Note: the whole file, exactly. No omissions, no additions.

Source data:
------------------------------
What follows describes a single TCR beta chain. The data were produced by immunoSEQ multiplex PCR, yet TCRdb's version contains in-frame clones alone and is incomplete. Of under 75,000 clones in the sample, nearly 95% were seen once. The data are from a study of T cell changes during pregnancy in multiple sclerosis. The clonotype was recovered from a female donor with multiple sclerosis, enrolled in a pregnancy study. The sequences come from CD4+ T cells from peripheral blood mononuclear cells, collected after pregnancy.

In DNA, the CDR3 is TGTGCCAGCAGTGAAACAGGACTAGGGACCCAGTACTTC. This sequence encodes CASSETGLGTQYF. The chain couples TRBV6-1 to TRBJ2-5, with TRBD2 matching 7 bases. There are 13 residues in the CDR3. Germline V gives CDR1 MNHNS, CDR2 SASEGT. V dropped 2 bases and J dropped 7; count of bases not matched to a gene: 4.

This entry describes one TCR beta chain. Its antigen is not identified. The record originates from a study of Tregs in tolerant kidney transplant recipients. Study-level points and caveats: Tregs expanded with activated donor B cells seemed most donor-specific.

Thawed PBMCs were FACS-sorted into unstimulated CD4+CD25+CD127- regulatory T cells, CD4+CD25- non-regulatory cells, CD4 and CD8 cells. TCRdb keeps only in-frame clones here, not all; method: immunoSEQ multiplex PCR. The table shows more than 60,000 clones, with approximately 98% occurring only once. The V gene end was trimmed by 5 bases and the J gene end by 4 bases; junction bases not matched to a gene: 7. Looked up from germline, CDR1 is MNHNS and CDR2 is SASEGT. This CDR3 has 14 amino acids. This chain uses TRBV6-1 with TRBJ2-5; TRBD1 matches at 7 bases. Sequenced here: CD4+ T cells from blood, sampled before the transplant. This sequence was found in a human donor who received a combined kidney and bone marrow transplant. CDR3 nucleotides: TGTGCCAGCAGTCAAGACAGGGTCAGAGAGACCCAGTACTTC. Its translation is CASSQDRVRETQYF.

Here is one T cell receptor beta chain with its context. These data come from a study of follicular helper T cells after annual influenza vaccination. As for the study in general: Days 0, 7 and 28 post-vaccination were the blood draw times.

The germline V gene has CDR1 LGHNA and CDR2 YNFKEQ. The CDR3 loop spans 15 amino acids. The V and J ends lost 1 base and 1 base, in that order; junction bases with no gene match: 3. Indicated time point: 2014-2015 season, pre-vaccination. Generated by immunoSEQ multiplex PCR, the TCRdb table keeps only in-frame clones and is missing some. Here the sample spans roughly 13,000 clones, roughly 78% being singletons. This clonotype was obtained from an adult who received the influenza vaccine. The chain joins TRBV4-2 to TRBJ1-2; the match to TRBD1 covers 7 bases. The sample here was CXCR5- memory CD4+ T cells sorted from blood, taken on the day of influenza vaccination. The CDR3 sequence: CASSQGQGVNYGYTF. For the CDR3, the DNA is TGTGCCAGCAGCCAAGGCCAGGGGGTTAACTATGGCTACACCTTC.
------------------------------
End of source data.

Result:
What follows describes a single TCR beta chain. The data were produced by immunoSEQ multiplex PCR, yet TCRdb's version contains in-frame clones alone and is incomplete. Of under 75,000 clones in the sample, nearly 95% were seen once. The data are from a study of T cell changes during pregnancy in multiple sclerosis. The clonotype was recovered from a female donor with multiple sclerosis, enrolled in a pregnancy study. The sequences come from CD4+ T cells from peripheral blood mononuclear cells, collected after pregnancy.

In DNA, the CDR3 is TGTGCCAGCAGTGAAACAGGACTAGGGACCCAGTACTTC. This sequence encodes CASSETGLGTQYF. The chain couples TRBV6-1 to TRBJ2-5, with TRBD2 matching 7 bases. There are 13 residues in the CDR3. Germline V gives CDR1 MNHNS, CDR2 SASEGT. V dropped 2 bases and J dropped 7; count of bases not matched to a gene: 4.

This entry describes one TCR beta chain. Its antigen is not identified. The record originates from a study of Tregs in tolerant kidney transplant recipients. Study-level points and caveats: Tregs expanded with activated donor B cells seemed most donor-specific.

Thawed PBMCs were FACS-sorted into unstimulated CD4+CD25+CD127- regulatory T cells, CD4+CD25- non-regulatory cells, CD4 and CD8 cells. TCRdb keeps only in-frame clones here, not all; method: immunoSEQ multiplex PCR. The table shows more than 60,000 clones, with approximately 98% occurring only once. The V gene end was trimmed by 5 bases and the J gene end by 4 bases; junction bases not matched to a gene: 7. Looked up from germline, CDR1 is MNHNS and CDR2 is SASEGT. This CDR3 has 14 amino acids. This chain uses TRBV6-1 with TRBJ2-5; TRBD1 matches at 7 bases. Sequenced here: CD4+ T cells from blood, sampled before the transplant. This sequence was found in a human donor who received a combined kidney and bone marrow transplant. CDR3 nucleotides: TGTGCCAGCAGTCAAGACAGGGTCAGAGAGACCCAGTACTTC. Its translation is CASSQDRVRETQYF.

Here is one T cell receptor beta chain with its context. These data come from a study of follicular helper T cells after annual influenza vaccination. As for the study in general: Days 0, 7 and 28 post-vaccination were the blood draw times.

The germline V gene has CDR1 LGHNA and CDR2 YNFKEQ. The CDR3 loop spans 15 amino acids. The V and J ends lost 1 base and 1 base, in that order; junction bases with no gene match: 3. Indicated time point: 2014-2015 season, pre-vaccination. Generated by immunoSEQ multiplex PCR, the TCRdb table keeps only in-frame clones and is missing some. Here the sample spans roughly 13,000 clones, roughly 78% being singletons. This clonotype was obtained from an adult who received the influenza vaccine. The chain joins TRBV4-2 to TRBJ1-2; the match to TRBD1 covers 7 bases. The sample here was CXCR5- memory CD4+ T cells sorted from blood, taken on the day of influenza vaccination. The CDR3 sequence: CASSQGQGVNYGYTF. For the CDR3, the DNA is TGTGCCAGCAGCCAAGGCCAGGGGGTTAACTATGGCTACACCTTC.